By Way of an Introduction
It’s Midsummer in Treddoch Harbour, the time of the year when daylight seems to want to run on forever and night is just an unwanted and unwarranted intrusion.
It’s that time of year when the blackbird can still be heard singing far into the evening and children are resentful of going to bed, for daylight, somehow, manages to worm its way through even the tightest of drawn curtains.
Grown-ups too are tempted to stay awake just that little bit longer, even though they know they shouldn’t; work lurks behind the coming morning’s alarm. Sitting out of doors though in the soft, warm air with a glass of something or other is always a preferable alternative. Winter, with its sharp nights and damp days will come and confine them soon enough they know.
Midsummer Dreams is a short, lyrical novel of literary fiction.
It’s presented in something of a whimsical, play-like format; an Under Milk Wood in prose.
The story tells of the lives, loves and, most particularly, the dreams of a selection of the inhabitants of Treddoch Harbour, a fictional village, on Cornwall’s southern shore. The pacing and simplicity of style are designed to enhance the relatively uncomplicated way in which the characters live out their lives in this quiet backwater.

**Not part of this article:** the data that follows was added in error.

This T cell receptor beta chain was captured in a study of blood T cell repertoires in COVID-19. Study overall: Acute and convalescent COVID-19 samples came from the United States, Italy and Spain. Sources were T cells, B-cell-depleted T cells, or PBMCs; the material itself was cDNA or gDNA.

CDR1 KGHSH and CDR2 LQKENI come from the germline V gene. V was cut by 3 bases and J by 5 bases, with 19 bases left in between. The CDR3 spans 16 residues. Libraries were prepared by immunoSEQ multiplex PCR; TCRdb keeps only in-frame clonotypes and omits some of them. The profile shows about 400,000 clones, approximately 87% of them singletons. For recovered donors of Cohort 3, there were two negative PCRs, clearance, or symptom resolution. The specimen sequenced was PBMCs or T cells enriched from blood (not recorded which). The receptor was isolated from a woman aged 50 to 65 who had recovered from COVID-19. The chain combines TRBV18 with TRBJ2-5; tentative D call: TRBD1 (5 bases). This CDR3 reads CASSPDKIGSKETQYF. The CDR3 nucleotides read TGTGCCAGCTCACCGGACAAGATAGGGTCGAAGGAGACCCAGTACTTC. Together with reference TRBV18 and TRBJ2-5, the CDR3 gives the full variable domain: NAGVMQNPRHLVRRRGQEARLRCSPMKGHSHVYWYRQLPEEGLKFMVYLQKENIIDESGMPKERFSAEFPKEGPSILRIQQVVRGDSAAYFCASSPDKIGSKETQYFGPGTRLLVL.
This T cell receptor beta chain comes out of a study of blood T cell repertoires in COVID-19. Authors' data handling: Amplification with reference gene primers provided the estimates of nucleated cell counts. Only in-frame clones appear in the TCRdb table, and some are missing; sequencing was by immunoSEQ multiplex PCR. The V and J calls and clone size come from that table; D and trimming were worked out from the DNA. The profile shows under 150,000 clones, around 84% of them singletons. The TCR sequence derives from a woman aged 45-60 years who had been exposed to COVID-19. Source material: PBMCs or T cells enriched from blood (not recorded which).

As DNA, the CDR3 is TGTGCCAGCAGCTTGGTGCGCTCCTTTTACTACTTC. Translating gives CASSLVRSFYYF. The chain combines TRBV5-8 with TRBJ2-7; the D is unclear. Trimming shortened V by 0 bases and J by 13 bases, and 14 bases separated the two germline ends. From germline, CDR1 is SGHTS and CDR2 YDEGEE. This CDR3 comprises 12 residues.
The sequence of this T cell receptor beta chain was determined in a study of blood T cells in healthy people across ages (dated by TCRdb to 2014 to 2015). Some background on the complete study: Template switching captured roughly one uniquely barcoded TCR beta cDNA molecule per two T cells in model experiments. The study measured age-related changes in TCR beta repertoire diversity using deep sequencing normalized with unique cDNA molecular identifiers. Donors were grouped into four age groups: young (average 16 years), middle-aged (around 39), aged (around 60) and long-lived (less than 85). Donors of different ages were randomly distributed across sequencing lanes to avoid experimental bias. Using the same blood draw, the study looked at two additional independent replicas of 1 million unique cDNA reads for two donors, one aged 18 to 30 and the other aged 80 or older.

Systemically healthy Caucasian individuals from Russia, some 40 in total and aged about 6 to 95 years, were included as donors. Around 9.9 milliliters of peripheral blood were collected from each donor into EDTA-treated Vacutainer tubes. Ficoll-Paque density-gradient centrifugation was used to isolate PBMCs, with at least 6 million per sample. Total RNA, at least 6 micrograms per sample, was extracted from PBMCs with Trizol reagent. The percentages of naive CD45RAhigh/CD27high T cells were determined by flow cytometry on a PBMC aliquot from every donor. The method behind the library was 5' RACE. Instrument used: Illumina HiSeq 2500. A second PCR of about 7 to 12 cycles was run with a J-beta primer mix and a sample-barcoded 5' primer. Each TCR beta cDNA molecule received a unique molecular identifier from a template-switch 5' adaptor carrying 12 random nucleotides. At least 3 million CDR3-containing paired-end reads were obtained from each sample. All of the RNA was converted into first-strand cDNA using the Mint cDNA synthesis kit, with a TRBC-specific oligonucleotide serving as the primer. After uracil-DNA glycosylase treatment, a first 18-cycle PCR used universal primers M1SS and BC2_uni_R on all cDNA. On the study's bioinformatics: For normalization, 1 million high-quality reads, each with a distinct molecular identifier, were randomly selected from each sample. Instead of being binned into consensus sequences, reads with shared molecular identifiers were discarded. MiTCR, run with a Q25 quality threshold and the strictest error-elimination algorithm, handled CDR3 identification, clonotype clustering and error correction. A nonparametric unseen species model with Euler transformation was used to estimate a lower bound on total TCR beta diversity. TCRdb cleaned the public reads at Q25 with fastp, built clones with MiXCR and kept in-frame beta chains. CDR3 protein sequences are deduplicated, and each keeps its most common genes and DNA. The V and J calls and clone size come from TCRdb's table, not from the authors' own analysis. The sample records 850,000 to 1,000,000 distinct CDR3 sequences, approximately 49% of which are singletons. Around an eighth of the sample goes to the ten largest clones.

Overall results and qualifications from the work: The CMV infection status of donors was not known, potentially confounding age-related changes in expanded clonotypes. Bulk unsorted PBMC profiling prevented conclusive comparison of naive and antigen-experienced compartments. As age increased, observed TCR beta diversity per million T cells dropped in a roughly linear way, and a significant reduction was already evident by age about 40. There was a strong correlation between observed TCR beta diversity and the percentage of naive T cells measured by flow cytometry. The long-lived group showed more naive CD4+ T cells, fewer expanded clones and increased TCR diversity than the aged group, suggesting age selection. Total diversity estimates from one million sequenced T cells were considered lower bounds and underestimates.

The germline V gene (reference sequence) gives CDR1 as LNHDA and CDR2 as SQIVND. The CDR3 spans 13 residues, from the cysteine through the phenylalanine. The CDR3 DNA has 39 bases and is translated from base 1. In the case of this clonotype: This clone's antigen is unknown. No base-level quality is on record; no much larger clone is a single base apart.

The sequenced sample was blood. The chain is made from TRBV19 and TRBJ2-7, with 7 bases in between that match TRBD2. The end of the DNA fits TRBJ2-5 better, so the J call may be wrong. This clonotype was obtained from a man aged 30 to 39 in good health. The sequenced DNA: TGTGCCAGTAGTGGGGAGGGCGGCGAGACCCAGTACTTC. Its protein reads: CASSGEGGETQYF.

The action is set, in the present tense, on one, particular day, Midsummer’s Day, beginning as day dawns and ending with nightfall. The story is narrated by the tour guide whilst the reader is one of the tourists of a coach tour visiting Treddoch.
As the day unfolds the visitor is introduced to a variety of villagers starting, in the very early morning, with Johnny Polmayne, potentially an ‘artist of prodigious proportions’ though a drinker and a wastrel to boot. At the time of visiting, Johnny’s wife, Abi, is about to terminate their marriage of several ‘wasted years’. It can only be saved by a major u-turn on Johnny’s part. Bastet, a cat, proves to be the catalyst (!) that helps Johnny make the change.
The reader then meets, in turn, the Nancarrow twins, who run the bakery, together with their helper, ‘Old’ Bill Pascoe, Jack, the butcher, locked in a loveless marriage and The Captain, who isn’t. The Captain is owner of ‘The Captain’s Table’ restaurant, the place where the coach’s occupants are to have lunch today.
Other major players include Molly Pendarritt, Head Teacher of the local primary school and hopeless romantic, Lizzy a single mother of two, who’s daily visits to the butcher’s shop are beginning to set Jack’s pulse racing and Jason Henley who arrived in Treddoch, many years past, in a rusty old camper van with a surf-board on top and a dream in his heart.
Tom Penhale, an elderly, retired fisherman and long-time widower, now at the very end of days, mooches his way through the book.